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May 19, 2022
New Home Sales Fell In February As Plunging Affordability Poses ‘Challenging Year’ For Housing Market

New Home Sales Fell In February As Plunging Affordability Poses ‘Challenging Year’ For Housing Market

New home sales unexpectedly fell last month to the lowest level since November, continuing a recent slowdown in the red-hot housing market, but economists aren’t convinced the deceleration will help push home prices lower this year.

The average price of a new home jumped above $500,000 for the first time ever in February, and Bank … [+] of America expects prices could rise another 10% this year.


Key Facts

Sales of new single-family houses last month totaled 772,000 on a seasonally adjusted basis, down 2% from January and 6% from one year prior, according to a Wednesday report by the U.S. Census Bureau.

The median sales price of new homes was $400,600, compared to $423,300 in January, but average prices jumped from $496,600 to $511,000, surpassing $500,000 for the first time ever, the government said.

Despite the decline in new home sales, Bank of America economists said in a Monday note they believe new home sales will rebound to 800,000 this year given pent-up demand from recent supply issues and ongoing tightness, or low supply and high demand, in the market.

The main beneficiary of the pandemic-era tightness will be home prices, Bank of America said, forecasting the average home price will jump another 10% this year.

Not everyone’s so bearish: Ian Shepherdson, chief economist at Pantheon Macroeconomics, wrote in a Monday note that the housing market is in the early stages of a “substantial downshift” in activity that will help prices moderate, but not fall, as soon as this spring.

Shepherdson points out that although the average monthly mortgage payment has jumped by more than $400 per month, data from the Mortgage Bankers Association has shown an 8% decline in loan applications—foreshadowing a market slowdown that could dissuade many potential sellers from listing their homes.

Crucial Quote
“This year is likely to be a much more challenging year for the housing market given significant headwinds to affordability and ongoing supply-side challenges,” says Bank of America’s Alexander Lin. “The Russia-Ukraine conflict adds a new factor to the mix as higher oil and commodity prices will weigh on the consumer’s ability to spend elsewhere, increase uncertainty and recession concerns, and support higher input costs for builders.”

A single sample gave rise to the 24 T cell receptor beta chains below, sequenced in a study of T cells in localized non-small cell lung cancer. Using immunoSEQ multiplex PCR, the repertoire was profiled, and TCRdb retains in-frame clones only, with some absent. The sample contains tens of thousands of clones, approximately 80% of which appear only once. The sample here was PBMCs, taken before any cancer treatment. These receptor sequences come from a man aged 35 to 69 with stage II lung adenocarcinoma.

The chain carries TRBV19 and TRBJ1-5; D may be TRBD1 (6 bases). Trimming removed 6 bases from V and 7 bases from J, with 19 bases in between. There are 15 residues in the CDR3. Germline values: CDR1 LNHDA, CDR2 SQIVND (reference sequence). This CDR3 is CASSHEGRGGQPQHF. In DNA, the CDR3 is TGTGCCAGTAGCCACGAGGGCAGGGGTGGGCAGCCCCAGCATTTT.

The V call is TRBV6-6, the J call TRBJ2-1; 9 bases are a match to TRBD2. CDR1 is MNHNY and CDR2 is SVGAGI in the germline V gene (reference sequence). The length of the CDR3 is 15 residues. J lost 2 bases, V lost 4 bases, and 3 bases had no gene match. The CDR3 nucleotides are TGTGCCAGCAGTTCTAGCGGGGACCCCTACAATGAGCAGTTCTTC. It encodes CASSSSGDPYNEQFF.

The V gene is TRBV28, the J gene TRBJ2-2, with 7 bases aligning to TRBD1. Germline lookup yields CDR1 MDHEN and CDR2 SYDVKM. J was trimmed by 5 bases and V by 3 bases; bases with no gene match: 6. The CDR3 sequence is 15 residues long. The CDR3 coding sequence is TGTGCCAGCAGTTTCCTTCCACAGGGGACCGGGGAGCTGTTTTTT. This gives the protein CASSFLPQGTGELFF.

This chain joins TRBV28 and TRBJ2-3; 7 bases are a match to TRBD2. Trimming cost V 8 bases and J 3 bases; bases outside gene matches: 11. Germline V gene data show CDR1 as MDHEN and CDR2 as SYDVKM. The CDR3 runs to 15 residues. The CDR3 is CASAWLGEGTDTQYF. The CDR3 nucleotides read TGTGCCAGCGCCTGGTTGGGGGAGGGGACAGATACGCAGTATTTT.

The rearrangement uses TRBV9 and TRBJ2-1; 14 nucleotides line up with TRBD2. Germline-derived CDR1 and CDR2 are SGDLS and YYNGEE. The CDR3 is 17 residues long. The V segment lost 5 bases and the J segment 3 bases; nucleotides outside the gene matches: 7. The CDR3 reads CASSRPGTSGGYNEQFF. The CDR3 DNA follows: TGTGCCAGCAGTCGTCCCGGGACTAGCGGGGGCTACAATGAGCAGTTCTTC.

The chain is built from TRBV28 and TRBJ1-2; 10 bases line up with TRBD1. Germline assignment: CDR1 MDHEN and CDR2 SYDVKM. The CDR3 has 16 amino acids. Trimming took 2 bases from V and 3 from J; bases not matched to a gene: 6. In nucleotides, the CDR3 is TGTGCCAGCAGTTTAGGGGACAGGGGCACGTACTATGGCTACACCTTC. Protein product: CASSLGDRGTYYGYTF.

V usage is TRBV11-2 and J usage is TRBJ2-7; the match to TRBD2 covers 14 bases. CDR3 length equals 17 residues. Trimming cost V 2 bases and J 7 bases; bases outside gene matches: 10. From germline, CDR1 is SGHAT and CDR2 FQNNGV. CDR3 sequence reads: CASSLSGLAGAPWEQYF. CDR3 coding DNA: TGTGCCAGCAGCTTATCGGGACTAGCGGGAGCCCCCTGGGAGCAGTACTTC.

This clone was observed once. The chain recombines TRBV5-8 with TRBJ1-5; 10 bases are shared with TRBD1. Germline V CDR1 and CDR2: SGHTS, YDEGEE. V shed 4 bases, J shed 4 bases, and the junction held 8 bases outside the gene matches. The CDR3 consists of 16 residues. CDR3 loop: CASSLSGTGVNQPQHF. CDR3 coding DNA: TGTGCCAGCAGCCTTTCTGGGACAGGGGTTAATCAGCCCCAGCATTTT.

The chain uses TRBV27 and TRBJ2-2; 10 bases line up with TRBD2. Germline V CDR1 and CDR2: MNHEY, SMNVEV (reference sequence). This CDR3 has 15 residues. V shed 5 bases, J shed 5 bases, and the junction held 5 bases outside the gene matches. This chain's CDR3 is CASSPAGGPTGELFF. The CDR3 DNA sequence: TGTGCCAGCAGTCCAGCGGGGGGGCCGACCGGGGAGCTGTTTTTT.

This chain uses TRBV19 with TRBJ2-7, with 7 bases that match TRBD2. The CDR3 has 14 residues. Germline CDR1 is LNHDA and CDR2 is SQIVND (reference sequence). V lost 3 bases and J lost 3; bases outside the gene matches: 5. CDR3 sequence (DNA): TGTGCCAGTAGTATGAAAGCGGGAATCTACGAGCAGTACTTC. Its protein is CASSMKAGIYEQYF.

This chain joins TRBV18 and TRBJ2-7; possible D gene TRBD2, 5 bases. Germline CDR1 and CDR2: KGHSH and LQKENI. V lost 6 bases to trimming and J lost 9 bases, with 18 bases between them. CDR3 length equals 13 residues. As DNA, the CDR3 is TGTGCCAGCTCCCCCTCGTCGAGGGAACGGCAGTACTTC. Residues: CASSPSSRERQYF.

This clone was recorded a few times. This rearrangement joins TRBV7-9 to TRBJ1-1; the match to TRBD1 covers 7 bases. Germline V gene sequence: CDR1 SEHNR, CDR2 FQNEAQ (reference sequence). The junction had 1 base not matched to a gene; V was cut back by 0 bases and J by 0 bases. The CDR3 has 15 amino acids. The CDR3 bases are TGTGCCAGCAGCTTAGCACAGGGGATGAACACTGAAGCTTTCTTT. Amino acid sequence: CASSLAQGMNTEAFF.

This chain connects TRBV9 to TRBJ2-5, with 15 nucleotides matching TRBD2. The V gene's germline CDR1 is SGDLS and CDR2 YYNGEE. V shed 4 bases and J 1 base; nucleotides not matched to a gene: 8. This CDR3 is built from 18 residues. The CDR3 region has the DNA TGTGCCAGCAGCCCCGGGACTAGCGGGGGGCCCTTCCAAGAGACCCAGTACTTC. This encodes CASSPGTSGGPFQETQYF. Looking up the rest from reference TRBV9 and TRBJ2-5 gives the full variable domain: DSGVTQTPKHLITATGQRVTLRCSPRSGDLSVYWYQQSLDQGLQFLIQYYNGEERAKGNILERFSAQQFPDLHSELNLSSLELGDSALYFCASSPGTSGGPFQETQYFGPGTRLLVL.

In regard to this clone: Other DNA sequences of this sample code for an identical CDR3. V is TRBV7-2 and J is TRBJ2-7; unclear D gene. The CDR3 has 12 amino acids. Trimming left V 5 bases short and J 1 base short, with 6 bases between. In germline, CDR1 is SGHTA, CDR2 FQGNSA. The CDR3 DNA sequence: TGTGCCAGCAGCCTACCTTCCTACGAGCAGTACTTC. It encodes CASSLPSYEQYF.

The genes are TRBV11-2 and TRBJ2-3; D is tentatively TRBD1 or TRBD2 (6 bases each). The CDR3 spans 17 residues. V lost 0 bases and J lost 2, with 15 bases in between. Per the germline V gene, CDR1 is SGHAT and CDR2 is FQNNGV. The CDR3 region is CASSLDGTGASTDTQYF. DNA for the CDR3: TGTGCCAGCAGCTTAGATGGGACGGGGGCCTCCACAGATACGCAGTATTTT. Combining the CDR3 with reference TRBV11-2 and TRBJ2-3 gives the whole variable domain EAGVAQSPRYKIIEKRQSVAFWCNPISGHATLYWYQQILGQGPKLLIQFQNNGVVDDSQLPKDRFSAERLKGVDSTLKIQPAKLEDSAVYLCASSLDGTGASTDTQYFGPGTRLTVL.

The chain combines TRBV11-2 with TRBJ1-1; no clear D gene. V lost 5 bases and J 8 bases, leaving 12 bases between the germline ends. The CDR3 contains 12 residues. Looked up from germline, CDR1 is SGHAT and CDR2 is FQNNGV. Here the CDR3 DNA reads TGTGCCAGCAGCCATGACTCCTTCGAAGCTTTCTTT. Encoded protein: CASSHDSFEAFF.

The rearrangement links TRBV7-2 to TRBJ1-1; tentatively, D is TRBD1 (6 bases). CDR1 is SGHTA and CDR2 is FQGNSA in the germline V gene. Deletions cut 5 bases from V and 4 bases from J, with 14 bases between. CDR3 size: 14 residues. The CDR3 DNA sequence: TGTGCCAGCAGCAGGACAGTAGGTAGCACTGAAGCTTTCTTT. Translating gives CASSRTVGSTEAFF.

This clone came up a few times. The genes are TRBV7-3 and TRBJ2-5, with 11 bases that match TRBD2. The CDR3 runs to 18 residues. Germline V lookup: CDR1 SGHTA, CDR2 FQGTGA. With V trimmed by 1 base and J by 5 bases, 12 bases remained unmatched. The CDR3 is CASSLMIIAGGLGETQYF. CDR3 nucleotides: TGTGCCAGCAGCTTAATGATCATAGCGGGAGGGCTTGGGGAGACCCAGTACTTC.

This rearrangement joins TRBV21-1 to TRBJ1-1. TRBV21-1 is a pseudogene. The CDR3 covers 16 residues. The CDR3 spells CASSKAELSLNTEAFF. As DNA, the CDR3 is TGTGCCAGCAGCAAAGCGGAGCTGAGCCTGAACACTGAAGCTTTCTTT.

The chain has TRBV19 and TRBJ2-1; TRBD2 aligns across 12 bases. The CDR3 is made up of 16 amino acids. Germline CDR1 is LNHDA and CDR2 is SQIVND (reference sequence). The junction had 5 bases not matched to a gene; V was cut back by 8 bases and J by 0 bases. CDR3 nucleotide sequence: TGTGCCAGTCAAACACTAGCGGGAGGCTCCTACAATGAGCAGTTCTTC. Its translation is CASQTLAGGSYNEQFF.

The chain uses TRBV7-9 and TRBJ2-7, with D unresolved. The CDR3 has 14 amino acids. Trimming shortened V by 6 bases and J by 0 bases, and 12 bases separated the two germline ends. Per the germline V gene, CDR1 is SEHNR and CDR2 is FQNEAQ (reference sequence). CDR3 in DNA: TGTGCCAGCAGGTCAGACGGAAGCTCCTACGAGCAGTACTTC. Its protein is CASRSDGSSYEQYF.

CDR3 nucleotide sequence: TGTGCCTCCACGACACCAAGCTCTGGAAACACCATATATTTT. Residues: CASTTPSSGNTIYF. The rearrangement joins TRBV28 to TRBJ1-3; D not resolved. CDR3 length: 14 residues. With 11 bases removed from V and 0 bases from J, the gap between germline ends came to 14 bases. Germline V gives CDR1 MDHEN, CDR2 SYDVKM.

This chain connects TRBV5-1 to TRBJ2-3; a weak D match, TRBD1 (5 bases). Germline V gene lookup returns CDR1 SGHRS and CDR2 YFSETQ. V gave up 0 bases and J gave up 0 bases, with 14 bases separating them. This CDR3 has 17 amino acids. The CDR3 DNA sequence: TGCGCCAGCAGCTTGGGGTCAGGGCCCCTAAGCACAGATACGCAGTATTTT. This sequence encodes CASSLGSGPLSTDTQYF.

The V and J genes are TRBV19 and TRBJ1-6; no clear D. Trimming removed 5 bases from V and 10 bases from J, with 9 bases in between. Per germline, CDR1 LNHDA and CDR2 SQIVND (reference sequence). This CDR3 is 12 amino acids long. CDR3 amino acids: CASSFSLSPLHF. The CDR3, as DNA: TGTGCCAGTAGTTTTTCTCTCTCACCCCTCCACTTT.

Key Background
Historically high savings rates and unprecedented government stimulus efforts helped ignite a home-buying frenzy during the pandemic. The median home sales price was $346,900 last year, up 17% to the highest level on record, according to the National Association of Realtors. In addition to an economy awash with cash, “chaotic” supply chains have also contributed to a dearth in housing supply and rising prices, according to Bank of America. “Builders have been bogged down,” says Lin, pointing out homes under construction last year exceeded the number of homes built for the first time in history, while the number of homes authorized but not started reached a record high.

What To Watch For
The Federal Reserve last week raised interest rates for the first time in more than three years, kicking off a series of rate hikes that will make a slew of debt offerings—including future mortgages—more expensive. “Volatile markets and the uncertainties of war put the brakes on rising mortgage rates,” says Bankrate Chief Financial Analyst Greg McBride, while cautioning that home-equity lines of credit almost always carry variable rates that would see an almost immediate increase, and fixed rates will likely start increasing for new mortgages. The average 30-year fixed rate mortgage went from 3.4% to 4.9% during the Fed’s last hiking cycle.

Further Reading
Existing Home Sales Fall As Affordability Concerns Rise (Forbes)

Experts Predict What The Housing Market Will Look Like In 2022 (Forbes)

Student Loans, Car Payments, Credit Cards: Here’s What May Cost More As Fed Raises Interest Rates (Forbes)

Read More

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